My newest novel for an adult audience, entitled COLD AS WINTER WOODS, is soon to be published under the name J.F. Akin. It’s a thriller about the victim of a kidnapping, and how she fares when misunderstandings lead investigators to dangerously incorrect conclusions. It’s about unrequited love that isn’t love at all. It’s about little white lies, false allegiances, one woman’s fight for survival, one man’s insanity, and another man’s fight to stay sane. And, when all is said and done, COLD AS WINTER WOODS is about the tenacity, the strength, the sorrows, and the “hiccups” of love.
On the eve of publishing this novel for adults (just as when my book for middle readers, THE FILIGREE SLIPPERS, was published), I could write pages and pages about a writer’s disappointments and struggles. I know that many of you wordsmiths out there could write those pages with me.
I mean, once we get beyond the months–often the years–of developing back stories for our characters, researching technology or professions, planning our stories’ trajectories, writing down the stories and conversations of our characters’ lives, there is the waiting for agents to get back to us about our submissions. But, first, there is the rigmarole we must go through in just supplying an agent with the appropriate package so she won’t end up tossing our work in the circular file* before she even reads it! And even when we give an agent all she asks for, we might find she never contacts us about it at all. Ever.
Of course, there’s always self-publishing–no going through the watchdogs of the literary world in order to have our voices heard there. Once considered taboo in the industry, self-publishing is now accepted as legitimate in more circles than you’d expect. I’ve got editing clients whose novels have won self-publishing awards through Writer’s Digest Magazine–once the bastion of anti-self-publishing snobbery.
Still, either way we go, traditional publishing or self-publishing, we’ll experience disappointment and struggle.
But we continue to write the next thing. We’re always writing the next thing or editing the last thing. What else can we do? We’re writers, and we must write.
COPIOUS AMOUNTS OF WORK…STOLEN
I’ve completed three novel-length manuscripts and four partial manuscripts in the last few years. The actual newest one is a mystery which I finished in mid-2017, but the mystery’s final editing has taken a backseat to the manuscript I am calling my “newest”–COLD AS WINTER WOODS. I actually finished writing COLD AS WINTER WOODS in 2002, but I put it away at the time of my mother’s death not long after. Then I took more college courses; my husband and I spent a lot of time fixing up a terribly neglected 1840 Colonial; we sold the Colonial and moved–a few times–and, finally, we settled in New England in 2016. THE FILIGREE SLIPPERS (written under the name Jean Foster Akin), was published in the midst of all that in 2011.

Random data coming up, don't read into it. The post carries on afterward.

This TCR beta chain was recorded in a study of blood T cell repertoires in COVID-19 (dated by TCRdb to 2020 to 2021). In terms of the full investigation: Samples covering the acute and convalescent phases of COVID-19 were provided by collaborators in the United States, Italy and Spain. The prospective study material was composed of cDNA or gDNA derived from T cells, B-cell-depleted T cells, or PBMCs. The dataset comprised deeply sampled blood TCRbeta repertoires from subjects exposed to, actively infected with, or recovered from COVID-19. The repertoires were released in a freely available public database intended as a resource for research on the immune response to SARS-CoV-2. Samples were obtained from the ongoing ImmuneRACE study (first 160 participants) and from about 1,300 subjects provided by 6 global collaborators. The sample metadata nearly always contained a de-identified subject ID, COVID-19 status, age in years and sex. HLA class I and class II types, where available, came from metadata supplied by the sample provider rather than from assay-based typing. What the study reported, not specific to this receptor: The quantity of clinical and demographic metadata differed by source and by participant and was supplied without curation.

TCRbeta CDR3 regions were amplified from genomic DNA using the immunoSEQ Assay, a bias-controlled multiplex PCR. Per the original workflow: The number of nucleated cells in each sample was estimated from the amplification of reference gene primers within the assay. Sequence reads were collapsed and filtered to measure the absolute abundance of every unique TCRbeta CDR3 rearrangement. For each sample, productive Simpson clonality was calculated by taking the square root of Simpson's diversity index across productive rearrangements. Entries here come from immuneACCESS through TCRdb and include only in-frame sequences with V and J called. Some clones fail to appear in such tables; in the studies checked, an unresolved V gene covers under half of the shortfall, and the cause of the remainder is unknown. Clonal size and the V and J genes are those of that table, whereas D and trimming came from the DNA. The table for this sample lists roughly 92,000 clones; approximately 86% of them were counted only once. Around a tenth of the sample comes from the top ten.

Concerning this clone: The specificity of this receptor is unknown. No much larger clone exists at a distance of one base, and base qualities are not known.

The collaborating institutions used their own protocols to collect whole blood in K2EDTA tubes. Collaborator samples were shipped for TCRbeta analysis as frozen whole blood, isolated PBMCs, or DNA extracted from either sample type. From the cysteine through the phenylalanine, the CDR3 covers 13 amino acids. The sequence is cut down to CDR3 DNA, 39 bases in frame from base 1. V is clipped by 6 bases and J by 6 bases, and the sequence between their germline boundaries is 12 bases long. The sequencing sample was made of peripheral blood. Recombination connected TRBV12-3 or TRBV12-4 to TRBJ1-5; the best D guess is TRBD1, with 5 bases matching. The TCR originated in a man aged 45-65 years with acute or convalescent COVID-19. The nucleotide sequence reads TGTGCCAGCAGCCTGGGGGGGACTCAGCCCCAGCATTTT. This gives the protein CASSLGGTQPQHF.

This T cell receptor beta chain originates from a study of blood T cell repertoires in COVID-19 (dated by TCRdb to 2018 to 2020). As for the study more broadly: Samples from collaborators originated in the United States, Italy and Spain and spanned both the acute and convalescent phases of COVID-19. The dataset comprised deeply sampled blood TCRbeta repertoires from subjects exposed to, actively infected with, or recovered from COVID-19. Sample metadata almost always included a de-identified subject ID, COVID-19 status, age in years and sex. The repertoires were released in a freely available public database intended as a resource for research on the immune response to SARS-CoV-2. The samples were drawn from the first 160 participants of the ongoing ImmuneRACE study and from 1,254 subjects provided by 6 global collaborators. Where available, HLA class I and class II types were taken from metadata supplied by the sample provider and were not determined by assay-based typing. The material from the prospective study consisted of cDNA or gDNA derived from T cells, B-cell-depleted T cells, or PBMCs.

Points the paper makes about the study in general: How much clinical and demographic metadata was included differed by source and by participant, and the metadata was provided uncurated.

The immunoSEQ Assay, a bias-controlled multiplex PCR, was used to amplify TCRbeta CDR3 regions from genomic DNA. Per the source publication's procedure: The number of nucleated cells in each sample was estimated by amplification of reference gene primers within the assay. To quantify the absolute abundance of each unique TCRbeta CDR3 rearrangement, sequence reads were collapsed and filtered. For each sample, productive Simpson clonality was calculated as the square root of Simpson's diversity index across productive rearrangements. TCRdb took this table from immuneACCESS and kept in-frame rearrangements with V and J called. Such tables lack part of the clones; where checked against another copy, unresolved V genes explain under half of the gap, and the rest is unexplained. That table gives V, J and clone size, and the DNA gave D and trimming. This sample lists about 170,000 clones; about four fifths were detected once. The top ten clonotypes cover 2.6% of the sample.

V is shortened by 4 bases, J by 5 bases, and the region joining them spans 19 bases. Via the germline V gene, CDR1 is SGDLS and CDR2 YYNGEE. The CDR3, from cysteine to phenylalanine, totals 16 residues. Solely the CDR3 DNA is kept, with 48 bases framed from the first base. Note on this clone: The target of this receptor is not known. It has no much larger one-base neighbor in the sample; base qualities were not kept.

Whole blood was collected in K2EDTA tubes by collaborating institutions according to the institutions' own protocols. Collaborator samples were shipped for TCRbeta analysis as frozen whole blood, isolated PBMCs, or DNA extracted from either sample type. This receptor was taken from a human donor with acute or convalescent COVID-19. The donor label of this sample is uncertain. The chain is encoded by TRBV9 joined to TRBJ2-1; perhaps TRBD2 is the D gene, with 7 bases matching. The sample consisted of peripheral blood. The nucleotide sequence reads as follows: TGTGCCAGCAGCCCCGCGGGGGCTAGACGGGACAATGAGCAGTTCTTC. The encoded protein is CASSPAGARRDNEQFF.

Then, my laptop was stolen in 2014. It housed all my novel-length and all my partial manuscripts that were just waiting for me to get back to them. Crazy disappointment. Crazy struggle.
The thought of rewriting all those manuscripts was beyond daunting.
I would have to re-write characters and plots based on the backstories I’d written for all of them in black and white notebooks. The bones were there in those notebooks, yes, but nothing anywhere near the sinews and flesh of those stories, nothing anywhere near the beating heart of those stories. As for COLD AS WINTER WOODS, I had interviewed detectives, patrol, and undercover cops–both male and female–over a 24-month period in the early 2000s. As the years went by, I always knew that if I wanted to see that novel published, an update on technology and investigative/police practices would be necessary. But the manuscript was now gone. Lost forever with the rest. All I could do was mourn its loss.
A STUNNING & JUBILANT DISCOVERY
Imagine my shock when my husband found the entire novel again in 2017–ALL my pre-2014 unpublished novels, in fact–on a forgotten thumb drive! Disappointment. Struggle. And, in this case, sheer disbelief in my good fortune.
I’ve spent months, from late 2017 to early 2018, editing and rewriting, and bringing the 2002 technology and police procedures in COLD AS WINTER WOODS up to 2018 standards. It’s finally finished. And right in time for Spring.
When COLD AS WINTER WOODS is published in the next few weeks, I’ll give you a shout out. I want to ensure the first many copies from Amazon are FREE for you early-birds.
And I hope you’ll find COLD AS WINTER WOODS a thrill to read!
*an author/agent term for the agent’s trash can 😛
Photos of “Wintry Trees” and “Potted Plant on Windowsill” by Jean Foster Akin
Other photos: Unsplash.